The 48th Chicago International Film Festival starts this week, running from October 11-15, featuring 120 full-length films representing 53 countries (as well as 50 short films), which are broken up into several competition and out-of-competition categories. One of the out-of-competition sections is called OUTrageous and features, as the website describes, "bold gay-themed films [that] fearlessly exhibit new artistic perspectives on sexuality."
There are six films representing seven countries in the OUTrageous category this year, includings dramas, a documentary and many stories of love. The first queer flick to show is the story of a one-night-stand turned nine-year relationship and the limits of love as tested by one partner's drug addiction. "Keep The Lights On" is based on director Ira Sachs' relationship with literary agent Bill Clegg, who also tells their story in his memoir "Portrait of an Addict as a Young Man." Sachs is scheduled to attend both showings of the film, which take place on Friday the 12th at 8:30 p.m. and the following day at 2:00.(Read the ChicagoPride.com interview with Ira Sachs)
This year's OUTrageous category features two additional tales about star-crossed lovers. "Out in the Dark" ("Alta / Dhalam"), a film in Hebrew and Arabic with English subtitles, tells the story of a Palestinian student who falls in love with an Israeli lawyer, playing on the dual themes of sexual orientation of national identity in their corner of the world; and the relationship between a painfully shy middle-aged intellectual and a loud outgoing teenager is chronicled in the Mexican film "Everybody's Got Somebody... Not Me" ("Todo El Mundo Tiene A Alguien Menos Yo").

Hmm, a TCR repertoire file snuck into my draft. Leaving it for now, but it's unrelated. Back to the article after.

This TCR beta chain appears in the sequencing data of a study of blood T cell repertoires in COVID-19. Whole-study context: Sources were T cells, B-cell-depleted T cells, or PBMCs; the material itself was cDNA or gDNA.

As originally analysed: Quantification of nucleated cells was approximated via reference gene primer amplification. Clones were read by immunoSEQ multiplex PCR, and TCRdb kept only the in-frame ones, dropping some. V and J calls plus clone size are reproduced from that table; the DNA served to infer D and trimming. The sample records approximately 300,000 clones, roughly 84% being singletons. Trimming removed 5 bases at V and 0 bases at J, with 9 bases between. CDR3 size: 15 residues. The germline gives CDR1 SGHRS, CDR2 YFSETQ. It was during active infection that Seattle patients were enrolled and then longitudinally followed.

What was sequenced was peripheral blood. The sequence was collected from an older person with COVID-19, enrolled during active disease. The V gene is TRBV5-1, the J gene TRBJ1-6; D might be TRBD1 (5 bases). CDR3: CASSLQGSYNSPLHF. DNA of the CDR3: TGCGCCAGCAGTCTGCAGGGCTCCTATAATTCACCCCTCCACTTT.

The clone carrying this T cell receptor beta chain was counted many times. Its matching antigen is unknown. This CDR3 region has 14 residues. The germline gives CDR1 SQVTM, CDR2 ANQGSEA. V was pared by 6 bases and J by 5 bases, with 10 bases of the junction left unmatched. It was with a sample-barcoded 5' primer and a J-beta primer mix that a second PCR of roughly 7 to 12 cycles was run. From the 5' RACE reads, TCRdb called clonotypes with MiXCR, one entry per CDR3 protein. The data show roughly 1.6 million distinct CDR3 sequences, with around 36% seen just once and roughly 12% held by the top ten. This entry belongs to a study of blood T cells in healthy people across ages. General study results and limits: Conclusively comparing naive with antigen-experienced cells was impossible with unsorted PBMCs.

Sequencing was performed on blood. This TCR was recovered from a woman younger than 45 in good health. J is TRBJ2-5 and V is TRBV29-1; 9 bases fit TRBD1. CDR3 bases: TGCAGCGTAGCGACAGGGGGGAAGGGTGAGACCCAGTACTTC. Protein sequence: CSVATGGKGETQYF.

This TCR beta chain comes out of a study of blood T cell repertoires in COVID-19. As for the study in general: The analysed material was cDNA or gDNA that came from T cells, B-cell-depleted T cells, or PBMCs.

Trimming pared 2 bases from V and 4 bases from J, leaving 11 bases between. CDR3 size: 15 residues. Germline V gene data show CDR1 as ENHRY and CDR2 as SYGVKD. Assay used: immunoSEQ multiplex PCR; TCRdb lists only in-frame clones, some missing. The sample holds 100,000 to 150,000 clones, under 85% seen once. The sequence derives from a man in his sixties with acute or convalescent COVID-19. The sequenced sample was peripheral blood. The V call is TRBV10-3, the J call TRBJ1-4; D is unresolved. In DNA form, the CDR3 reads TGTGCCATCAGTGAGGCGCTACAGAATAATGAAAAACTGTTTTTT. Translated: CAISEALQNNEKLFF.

Alan Cumming, who was named an honoree by the OUTrageous category two years ago, stars in "Any Day Now" as a drag performer dating a closeted lawyer in the 1970s; the pair first take in a mentally handicapped teenager and must then fight against the biased court system in defense of their unconventional family. "El Bella Vista," the only documentary in the category, weaves a tale of the power struggle over a mundane building (a soccer team's abandoned clubhouse) in provincial Uruguay between the town's trans prostitutes, who are using it as a brothel, and the concerned residents who seek to reclaim the building and turn it into a Catholic chapel.
Another documentary showing during the festival, but not as part of the OUTrageous category, is "The Jeffrey
Dahmer Files," which uses interviews, archival footage and recreation to paint a surprisingly human portrait of Milwaukee's notorious gay serial killer, who murdered and dismembered some 17 men and boys, mostly in the late 80s and early 90s. Another queer flick not included as part of the OUTrageous category is the experimental short film by Fawzia Merza "The Queen of My Dreams," which explores the feminine perfection of Bollywood heroines through a queer lens.
For more information about, or to view showings and purchase tickets for, any of these (or other) films showing at the Chicago International Film Festival, please visit their website at http://www.chicagofilmfestival.com